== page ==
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Taking Calcium with Thyroid Medication
Do you know anyone with thyroid issues? I do. My mom, some aunts, some cousins, even my father-in-law, and a couple of my neighbors have thyroid disorders. For those of you who have hypothyroidism or have been treated for hyperthyroidism and are now hypothyroid, taking calcium can be a challenge. How do I know this? Just read on to see why.
I talk to my mom regularly. As in every day, except maybe some Saturdays. (Yes, I’m that kind of daughter. Don’t you wish we were all like that?) When talking to her a few months ago, she kept telling me that she just didn’t feel good. She was tired. Then she started mentioning that her hair was getting thin and that if it got any thinner, she was going to end up bald. After working here at Cal-EZ for a while, I thought I’d ask her about what medicines and supplements she was taking. Our conversation went something like this.
Me: So Mama (I’m a southern girl and, yes, I still call my mama, Mama), are you taking calcium?
Mama: Yes, the doctor told me to.
Me: How are you taking it with your other medications?
Mama: What do you mean? I take them all together first thing in the morning so I won’t forget.
Me: You mean you take your calcium and your thyroid medication at the same time?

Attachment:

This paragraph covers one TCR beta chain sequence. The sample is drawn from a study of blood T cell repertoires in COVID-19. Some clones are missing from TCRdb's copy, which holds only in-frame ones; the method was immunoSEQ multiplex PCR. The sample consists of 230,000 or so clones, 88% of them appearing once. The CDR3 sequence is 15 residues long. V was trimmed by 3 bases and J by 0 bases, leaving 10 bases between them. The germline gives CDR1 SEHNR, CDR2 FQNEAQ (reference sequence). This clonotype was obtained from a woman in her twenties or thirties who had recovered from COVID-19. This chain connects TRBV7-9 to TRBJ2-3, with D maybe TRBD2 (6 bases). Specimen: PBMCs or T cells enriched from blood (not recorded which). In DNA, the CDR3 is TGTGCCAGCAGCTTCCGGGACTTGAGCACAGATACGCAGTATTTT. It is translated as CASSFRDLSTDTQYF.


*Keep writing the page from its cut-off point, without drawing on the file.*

Mama: Of course. What did you think?
Me: Didn't your doctor tell you to take your calcium either 4 hours before or 4 hours after your levothyroxine?
Mama: My doctor? No, he didn't tell me anything like that. Why? Am I not supposed to take my calcium with my other medicine?
Me: (Eye roll. And I’m glad I was on the phone. Because even though my mama is older and I’m an adult, don’t think you can roll your eyes at her and get away with it!) Mama, you have to wait 4 hours after you take your medicine to take your calcium. Just wait until lunch time to take the calcium.
Me: //www.mayoclinic.org/diseases-conditions/hypothyroidism/expert-answers/hypothyroidism/faq-20058536">Calcium interferes with levothyroxine and makes it like you’re taking a smaller dose of your medicine. In other words, you’re not getting your proper dose of thyroid medicine so probably you’re thyroid level is low making you tired and causing your hair to fall out.
Mama: (long pause) Oh.
Fast forward to 3 weeks later while I was on the phone with my mama again.
Mama: You know, I started taking that calcium at lunch time like you suggested. And you know what, my hair isn’t falling out like it was and I don’t feel as tired. You must have known what you were talking about.
Me: (Eye roll)
Did you know that //www.ncbi.nlm.nih.gov/pmc/articles/PMC2293315/pdf/0540039.pdf">levothyroxine is one of the most commonly prescribed medications? //jama.jamanetwork.com/article.aspx?articleid=192748">Studies have shown that taking calcium carbonate within 4 hours of taking levothyroxine might decrease the absorption of levothyroxine by a third. What better to make sure you are taking your calcium and levothyroxine 4 hours apart than to take Cal-EZ with you! One handy stick pack easily fits in a purse or shirt pocket. There’s no large bottle of calcium to lug around or a calcium pill to figure out how to transport. Or if you’re like my mama, she wraps hers in a paper towel and then accidentally throws it away because she forgets she wrapped her pill in it. (eye roll)
Learn more about taking calcium with other medications by downloading our free Calcium Tip Sheet.
Want to find out for yourself how ways it is to take Cal-EZ with you? You can now try it for free. Click the button below to get started.